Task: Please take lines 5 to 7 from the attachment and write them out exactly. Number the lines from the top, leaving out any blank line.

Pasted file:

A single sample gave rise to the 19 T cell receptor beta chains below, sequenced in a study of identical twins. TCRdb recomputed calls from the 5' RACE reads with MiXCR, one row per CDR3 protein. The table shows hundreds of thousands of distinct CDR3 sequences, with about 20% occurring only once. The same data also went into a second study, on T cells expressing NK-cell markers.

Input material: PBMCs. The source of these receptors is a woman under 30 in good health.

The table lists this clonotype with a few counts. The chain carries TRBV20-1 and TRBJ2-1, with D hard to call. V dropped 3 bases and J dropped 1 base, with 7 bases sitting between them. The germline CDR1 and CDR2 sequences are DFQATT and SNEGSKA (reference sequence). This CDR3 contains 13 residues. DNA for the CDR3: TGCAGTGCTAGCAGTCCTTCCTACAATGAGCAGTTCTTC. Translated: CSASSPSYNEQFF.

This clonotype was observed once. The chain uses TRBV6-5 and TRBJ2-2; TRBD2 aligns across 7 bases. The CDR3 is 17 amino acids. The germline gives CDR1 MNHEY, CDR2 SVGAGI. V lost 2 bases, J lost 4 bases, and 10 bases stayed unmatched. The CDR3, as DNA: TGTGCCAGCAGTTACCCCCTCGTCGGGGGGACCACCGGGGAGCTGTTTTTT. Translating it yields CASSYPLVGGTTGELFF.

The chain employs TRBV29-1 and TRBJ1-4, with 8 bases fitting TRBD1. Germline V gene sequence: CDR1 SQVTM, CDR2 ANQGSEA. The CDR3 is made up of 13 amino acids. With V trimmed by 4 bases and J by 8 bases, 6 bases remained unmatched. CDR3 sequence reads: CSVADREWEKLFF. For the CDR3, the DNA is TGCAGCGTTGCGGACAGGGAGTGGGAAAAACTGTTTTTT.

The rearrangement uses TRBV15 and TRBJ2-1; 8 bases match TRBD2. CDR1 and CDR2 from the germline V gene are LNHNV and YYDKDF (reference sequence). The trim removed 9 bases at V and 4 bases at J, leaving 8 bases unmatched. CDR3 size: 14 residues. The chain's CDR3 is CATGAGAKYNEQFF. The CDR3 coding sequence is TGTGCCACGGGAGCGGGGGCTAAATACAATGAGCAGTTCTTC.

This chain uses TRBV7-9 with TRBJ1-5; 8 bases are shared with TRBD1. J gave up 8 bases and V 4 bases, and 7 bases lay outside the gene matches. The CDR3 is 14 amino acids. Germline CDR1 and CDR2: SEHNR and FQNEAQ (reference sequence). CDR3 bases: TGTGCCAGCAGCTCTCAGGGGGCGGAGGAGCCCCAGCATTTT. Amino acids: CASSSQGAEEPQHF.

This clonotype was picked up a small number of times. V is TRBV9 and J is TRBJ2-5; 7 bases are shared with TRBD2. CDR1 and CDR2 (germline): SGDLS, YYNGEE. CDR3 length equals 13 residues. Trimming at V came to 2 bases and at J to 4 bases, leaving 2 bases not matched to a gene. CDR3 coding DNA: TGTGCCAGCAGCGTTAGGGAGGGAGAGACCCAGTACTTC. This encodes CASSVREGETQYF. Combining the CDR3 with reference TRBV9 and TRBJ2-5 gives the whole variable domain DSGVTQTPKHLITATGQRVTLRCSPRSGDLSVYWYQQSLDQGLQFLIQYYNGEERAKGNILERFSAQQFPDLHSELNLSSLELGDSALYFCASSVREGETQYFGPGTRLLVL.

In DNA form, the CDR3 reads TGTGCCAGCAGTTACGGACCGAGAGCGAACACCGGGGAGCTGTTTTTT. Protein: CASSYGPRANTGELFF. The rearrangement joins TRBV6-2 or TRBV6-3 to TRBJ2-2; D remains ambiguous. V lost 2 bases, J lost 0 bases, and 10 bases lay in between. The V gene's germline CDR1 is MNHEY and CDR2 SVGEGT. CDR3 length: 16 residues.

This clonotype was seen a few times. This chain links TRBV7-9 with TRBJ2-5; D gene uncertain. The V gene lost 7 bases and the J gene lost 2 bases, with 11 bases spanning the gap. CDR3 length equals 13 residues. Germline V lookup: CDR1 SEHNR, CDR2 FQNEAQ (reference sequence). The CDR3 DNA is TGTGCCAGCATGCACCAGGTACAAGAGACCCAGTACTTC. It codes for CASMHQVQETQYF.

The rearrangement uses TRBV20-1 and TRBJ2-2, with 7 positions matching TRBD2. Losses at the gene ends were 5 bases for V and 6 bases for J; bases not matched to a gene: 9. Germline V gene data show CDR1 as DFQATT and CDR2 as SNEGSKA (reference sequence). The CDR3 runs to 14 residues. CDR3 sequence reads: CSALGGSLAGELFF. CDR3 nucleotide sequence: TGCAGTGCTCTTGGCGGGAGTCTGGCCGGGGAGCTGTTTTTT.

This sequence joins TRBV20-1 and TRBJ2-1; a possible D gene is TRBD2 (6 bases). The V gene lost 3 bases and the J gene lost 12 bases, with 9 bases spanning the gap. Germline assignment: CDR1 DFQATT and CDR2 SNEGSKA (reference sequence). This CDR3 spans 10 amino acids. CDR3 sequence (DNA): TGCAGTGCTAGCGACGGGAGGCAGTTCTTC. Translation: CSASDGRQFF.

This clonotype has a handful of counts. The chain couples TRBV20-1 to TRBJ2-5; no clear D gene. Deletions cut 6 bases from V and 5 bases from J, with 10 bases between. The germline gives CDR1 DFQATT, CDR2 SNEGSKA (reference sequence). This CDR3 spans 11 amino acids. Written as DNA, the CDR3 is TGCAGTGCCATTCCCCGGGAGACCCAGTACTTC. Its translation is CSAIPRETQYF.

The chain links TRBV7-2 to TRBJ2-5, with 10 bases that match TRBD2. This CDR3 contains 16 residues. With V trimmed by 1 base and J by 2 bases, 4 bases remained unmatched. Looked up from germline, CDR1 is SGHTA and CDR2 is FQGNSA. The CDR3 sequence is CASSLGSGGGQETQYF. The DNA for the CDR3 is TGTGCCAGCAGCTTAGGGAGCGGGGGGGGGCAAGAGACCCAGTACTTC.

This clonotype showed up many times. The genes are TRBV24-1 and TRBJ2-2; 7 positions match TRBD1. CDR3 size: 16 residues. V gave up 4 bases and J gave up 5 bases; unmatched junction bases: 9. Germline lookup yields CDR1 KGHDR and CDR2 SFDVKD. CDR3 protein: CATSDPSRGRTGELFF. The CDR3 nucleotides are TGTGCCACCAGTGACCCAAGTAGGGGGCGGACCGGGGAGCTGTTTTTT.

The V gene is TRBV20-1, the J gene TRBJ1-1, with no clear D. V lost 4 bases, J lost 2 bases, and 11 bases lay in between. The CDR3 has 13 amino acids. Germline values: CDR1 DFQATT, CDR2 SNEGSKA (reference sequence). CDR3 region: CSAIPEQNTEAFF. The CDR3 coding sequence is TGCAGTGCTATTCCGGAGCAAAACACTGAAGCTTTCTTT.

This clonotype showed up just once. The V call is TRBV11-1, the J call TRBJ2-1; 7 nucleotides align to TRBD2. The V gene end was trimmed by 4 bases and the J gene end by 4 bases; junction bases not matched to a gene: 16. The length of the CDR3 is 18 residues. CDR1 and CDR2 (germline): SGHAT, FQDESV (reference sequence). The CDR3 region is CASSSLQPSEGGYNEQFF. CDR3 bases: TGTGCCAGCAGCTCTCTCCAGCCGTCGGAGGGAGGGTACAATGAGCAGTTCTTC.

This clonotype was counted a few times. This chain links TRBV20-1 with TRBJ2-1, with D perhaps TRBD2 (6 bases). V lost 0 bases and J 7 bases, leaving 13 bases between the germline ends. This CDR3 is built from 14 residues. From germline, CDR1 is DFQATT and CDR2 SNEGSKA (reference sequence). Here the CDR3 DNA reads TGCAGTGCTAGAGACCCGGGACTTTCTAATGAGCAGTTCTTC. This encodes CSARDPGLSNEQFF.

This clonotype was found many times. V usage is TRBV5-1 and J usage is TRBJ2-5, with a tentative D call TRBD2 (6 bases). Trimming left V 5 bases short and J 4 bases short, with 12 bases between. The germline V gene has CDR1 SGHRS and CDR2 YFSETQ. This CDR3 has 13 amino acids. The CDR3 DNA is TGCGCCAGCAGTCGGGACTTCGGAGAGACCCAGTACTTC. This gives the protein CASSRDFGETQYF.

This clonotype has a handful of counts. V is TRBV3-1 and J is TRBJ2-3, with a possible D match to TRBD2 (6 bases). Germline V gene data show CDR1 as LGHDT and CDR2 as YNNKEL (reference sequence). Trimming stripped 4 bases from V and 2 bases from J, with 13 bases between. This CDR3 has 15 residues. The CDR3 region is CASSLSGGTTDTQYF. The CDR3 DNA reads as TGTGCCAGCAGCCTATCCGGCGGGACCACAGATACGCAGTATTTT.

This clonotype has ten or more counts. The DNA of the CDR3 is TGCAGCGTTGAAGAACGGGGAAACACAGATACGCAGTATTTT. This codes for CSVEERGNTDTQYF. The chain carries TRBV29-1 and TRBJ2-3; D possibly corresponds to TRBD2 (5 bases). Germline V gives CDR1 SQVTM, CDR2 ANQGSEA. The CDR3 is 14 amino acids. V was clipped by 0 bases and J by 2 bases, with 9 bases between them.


The chain employs TRBV29-1 and TRBJ1-4, with 8 bases fitting TRBD1. Germline V gene sequence: CDR1 SQVTM, CDR2 ANQGSEA. The CDR3 is made up of 13 amino acids. With V trimmed by 4 bases and J by 8 bases, 6 bases remained unmatched. CDR3 sequence reads: CSVADREWEKLFF. For the CDR3, the DNA is TGCAGCGTTGCGGACAGGGAGTGGGAAAAACTGTTTTTT.

The rearrangement uses TRBV15 and TRBJ2-1; 8 bases match TRBD2. CDR1 and CDR2 from the germline V gene are LNHNV and YYDKDF (reference sequence). The trim removed 9 bases at V and 4 bases at J, leaving 8 bases unmatched. CDR3 size: 14 residues. The chain's CDR3 is CATGAGAKYNEQFF. The CDR3 coding sequence is TGTGCCACGGGAGCGGGGGCTAAATACAATGAGCAGTTCTTC.

This chain uses TRBV7-9 with TRBJ1-5; 8 bases are shared with TRBD1. J gave up 8 bases and V 4 bases, and 7 bases lay outside the gene matches. The CDR3 is 14 amino acids. Germline CDR1 and CDR2: SEHNR and FQNEAQ (reference sequence). CDR3 bases: TGTGCCAGCAGCTCTCAGGGGGCGGAGGAGCCCCAGCATTTT. Amino acids: CASSSQGAEEPQHF.